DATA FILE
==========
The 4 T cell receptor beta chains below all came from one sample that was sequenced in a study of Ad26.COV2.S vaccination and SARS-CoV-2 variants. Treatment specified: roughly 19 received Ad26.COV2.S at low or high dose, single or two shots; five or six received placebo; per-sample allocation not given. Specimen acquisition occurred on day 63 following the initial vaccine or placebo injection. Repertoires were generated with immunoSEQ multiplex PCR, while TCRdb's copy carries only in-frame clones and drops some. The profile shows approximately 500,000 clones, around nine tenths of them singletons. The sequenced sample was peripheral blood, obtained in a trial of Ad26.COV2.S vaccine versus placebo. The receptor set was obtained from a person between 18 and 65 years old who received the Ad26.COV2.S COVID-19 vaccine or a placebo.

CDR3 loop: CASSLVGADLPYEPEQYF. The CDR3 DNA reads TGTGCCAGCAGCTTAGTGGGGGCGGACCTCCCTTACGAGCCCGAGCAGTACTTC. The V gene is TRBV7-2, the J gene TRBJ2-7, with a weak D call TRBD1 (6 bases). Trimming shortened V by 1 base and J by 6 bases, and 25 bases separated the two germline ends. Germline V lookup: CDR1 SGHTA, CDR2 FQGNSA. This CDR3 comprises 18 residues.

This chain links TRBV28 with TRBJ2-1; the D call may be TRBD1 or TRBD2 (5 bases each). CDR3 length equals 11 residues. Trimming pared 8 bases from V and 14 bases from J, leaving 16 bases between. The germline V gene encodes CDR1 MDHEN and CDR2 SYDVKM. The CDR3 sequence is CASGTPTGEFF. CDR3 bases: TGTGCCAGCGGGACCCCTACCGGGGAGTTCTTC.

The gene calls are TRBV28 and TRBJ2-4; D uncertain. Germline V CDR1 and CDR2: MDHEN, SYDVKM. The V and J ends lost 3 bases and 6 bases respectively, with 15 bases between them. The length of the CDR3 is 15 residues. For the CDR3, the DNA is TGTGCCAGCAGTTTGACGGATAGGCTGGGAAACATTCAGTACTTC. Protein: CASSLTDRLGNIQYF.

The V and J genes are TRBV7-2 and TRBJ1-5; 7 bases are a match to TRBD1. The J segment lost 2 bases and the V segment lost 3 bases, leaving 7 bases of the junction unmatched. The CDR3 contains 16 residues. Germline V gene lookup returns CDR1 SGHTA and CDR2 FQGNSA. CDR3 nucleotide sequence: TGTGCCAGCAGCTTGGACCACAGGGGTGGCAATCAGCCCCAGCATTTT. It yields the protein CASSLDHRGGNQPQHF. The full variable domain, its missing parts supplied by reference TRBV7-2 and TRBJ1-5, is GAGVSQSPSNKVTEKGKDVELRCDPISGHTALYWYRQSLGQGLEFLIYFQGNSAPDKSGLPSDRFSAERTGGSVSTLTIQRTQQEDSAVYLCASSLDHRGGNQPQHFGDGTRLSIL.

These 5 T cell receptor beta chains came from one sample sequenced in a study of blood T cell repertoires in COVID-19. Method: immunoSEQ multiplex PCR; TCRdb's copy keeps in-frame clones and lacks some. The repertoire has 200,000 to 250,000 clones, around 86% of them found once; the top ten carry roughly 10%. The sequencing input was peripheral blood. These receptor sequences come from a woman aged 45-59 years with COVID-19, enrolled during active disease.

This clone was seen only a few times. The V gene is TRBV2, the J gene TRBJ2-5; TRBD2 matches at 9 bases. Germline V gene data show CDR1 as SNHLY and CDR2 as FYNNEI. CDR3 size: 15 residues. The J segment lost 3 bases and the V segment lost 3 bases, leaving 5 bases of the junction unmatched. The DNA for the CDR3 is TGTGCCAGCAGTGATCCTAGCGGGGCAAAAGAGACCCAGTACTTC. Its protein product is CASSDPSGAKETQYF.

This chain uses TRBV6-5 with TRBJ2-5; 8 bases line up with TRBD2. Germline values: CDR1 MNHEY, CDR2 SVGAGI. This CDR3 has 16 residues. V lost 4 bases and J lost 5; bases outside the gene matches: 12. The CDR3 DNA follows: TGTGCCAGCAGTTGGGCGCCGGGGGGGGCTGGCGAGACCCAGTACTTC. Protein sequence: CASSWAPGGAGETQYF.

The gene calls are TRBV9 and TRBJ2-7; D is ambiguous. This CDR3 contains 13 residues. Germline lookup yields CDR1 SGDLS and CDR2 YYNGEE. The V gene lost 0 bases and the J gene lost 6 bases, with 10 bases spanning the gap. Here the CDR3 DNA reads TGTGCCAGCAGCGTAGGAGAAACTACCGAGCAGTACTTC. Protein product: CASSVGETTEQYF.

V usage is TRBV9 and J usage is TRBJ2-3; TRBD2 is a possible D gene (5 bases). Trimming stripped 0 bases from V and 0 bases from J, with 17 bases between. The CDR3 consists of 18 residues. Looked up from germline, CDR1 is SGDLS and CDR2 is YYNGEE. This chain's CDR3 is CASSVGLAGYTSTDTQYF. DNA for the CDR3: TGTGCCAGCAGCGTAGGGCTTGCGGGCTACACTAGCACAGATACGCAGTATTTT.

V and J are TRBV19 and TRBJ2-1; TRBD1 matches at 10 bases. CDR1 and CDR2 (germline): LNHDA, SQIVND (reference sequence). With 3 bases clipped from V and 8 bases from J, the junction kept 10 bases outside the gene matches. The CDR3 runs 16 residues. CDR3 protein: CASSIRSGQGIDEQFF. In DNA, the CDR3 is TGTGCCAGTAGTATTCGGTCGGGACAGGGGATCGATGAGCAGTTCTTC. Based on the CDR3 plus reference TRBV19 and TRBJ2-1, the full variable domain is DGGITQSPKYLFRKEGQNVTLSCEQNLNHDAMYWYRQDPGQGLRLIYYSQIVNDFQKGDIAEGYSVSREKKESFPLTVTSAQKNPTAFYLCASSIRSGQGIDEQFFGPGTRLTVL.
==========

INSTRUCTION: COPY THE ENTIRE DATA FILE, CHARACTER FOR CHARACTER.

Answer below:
The 4 T cell receptor beta chains below all came from one sample that was sequenced in a study of Ad26.COV2.S vaccination and SARS-CoV-2 variants. Treatment specified: roughly 19 received Ad26.COV2.S at low or high dose, single or two shots; five or six received placebo; per-sample allocation not given. Specimen acquisition occurred on day 63 following the initial vaccine or placebo injection. Repertoires were generated with immunoSEQ multiplex PCR, while TCRdb's copy carries only in-frame clones and drops some. The profile shows approximately 500,000 clones, around nine tenths of them singletons. The sequenced sample was peripheral blood, obtained in a trial of Ad26.COV2.S vaccine versus placebo. The receptor set was obtained from a person between 18 and 65 years old who received the Ad26.COV2.S COVID-19 vaccine or a placebo.

CDR3 loop: CASSLVGADLPYEPEQYF. The CDR3 DNA reads TGTGCCAGCAGCTTAGTGGGGGCGGACCTCCCTTACGAGCCCGAGCAGTACTTC. The V gene is TRBV7-2, the J gene TRBJ2-7, with a weak D call TRBD1 (6 bases). Trimming shortened V by 1 base and J by 6 bases, and 25 bases separated the two germline ends. Germline V lookup: CDR1 SGHTA, CDR2 FQGNSA. This CDR3 comprises 18 residues.

This chain links TRBV28 with TRBJ2-1; the D call may be TRBD1 or TRBD2 (5 bases each). CDR3 length equals 11 residues. Trimming pared 8 bases from V and 14 bases from J, leaving 16 bases between. The germline V gene encodes CDR1 MDHEN and CDR2 SYDVKM. The CDR3 sequence is CASGTPTGEFF. CDR3 bases: TGTGCCAGCGGGACCCCTACCGGGGAGTTCTTC.

The gene calls are TRBV28 and TRBJ2-4; D uncertain. Germline V CDR1 and CDR2: MDHEN, SYDVKM. The V and J ends lost 3 bases and 6 bases respectively, with 15 bases between them. The length of the CDR3 is 15 residues. For the CDR3, the DNA is TGTGCCAGCAGTTTGACGGATAGGCTGGGAAACATTCAGTACTTC. Protein: CASSLTDRLGNIQYF.

The V and J genes are TRBV7-2 and TRBJ1-5; 7 bases are a match to TRBD1. The J segment lost 2 bases and the V segment lost 3 bases, leaving 7 bases of the junction unmatched. The CDR3 contains 16 residues. Germline V gene lookup returns CDR1 SGHTA and CDR2 FQGNSA. CDR3 nucleotide sequence: TGTGCCAGCAGCTTGGACCACAGGGGTGGCAATCAGCCCCAGCATTTT. It yields the protein CASSLDHRGGNQPQHF. The full variable domain, its missing parts supplied by reference TRBV7-2 and TRBJ1-5, is GAGVSQSPSNKVTEKGKDVELRCDPISGHTALYWYRQSLGQGLEFLIYFQGNSAPDKSGLPSDRFSAERTGGSVSTLTIQRTQQEDSAVYLCASSLDHRGGNQPQHFGDGTRLSIL.

These 5 T cell receptor beta chains came from one sample sequenced in a study of blood T cell repertoires in COVID-19. Method: immunoSEQ multiplex PCR; TCRdb's copy keeps in-frame clones and lacks some. The repertoire has 200,000 to 250,000 clones, around 86% of them found once; the top ten carry roughly 10%. The sequencing input was peripheral blood. These receptor sequences come from a woman aged 45-59 years with COVID-19, enrolled during active disease.

This clone was seen only a few times. The V gene is TRBV2, the J gene TRBJ2-5; TRBD2 matches at 9 bases. Germline V gene data show CDR1 as SNHLY and CDR2 as FYNNEI. CDR3 size: 15 residues. The J segment lost 3 bases and the V segment lost 3 bases, leaving 5 bases of the junction unmatched. The DNA for the CDR3 is TGTGCCAGCAGTGATCCTAGCGGGGCAAAAGAGACCCAGTACTTC. Its protein product is CASSDPSGAKETQYF.

This chain uses TRBV6-5 with TRBJ2-5; 8 bases line up with TRBD2. Germline values: CDR1 MNHEY, CDR2 SVGAGI. This CDR3 has 16 residues. V lost 4 bases and J lost 5; bases outside the gene matches: 12. The CDR3 DNA follows: TGTGCCAGCAGTTGGGCGCCGGGGGGGGCTGGCGAGACCCAGTACTTC. Protein sequence: CASSWAPGGAGETQYF.

The gene calls are TRBV9 and TRBJ2-7; D is ambiguous. This CDR3 contains 13 residues. Germline lookup yields CDR1 SGDLS and CDR2 YYNGEE. The V gene lost 0 bases and the J gene lost 6 bases, with 10 bases spanning the gap. Here the CDR3 DNA reads TGTGCCAGCAGCGTAGGAGAAACTACCGAGCAGTACTTC. Protein product: CASSVGETTEQYF.

V usage is TRBV9 and J usage is TRBJ2-3; TRBD2 is a possible D gene (5 bases). Trimming stripped 0 bases from V and 0 bases from J, with 17 bases between. The CDR3 consists of 18 residues. Looked up from germline, CDR1 is SGDLS and CDR2 is YYNGEE. This chain's CDR3 is CASSVGLAGYTSTDTQYF. DNA for the CDR3: TGTGCCAGCAGCGTAGGGCTTGCGGGCTACACTAGCACAGATACGCAGTATTTT.

V and J are TRBV19 and TRBJ2-1; TRBD1 matches at 10 bases. CDR1 and CDR2 (germline): LNHDA, SQIVND (reference sequence). With 3 bases clipped from V and 8 bases from J, the junction kept 10 bases outside the gene matches. The CDR3 runs 16 residues. CDR3 protein: CASSIRSGQGIDEQFF. In DNA, the CDR3 is TGTGCCAGTAGTATTCGGTCGGGACAGGGGATCGATGAGCAGTTCTTC. Based on the CDR3 plus reference TRBV19 and TRBJ2-1, the full variable domain is DGGITQSPKYLFRKEGQNVTLSCEQNLNHDAMYWYRQDPGQGLRLIYYSQIVNDFQKGDIAEGYSVSREKKESFPLTVTSAQKNPTAFYLCASSIRSGQGIDEQFFGPGTRLTVL.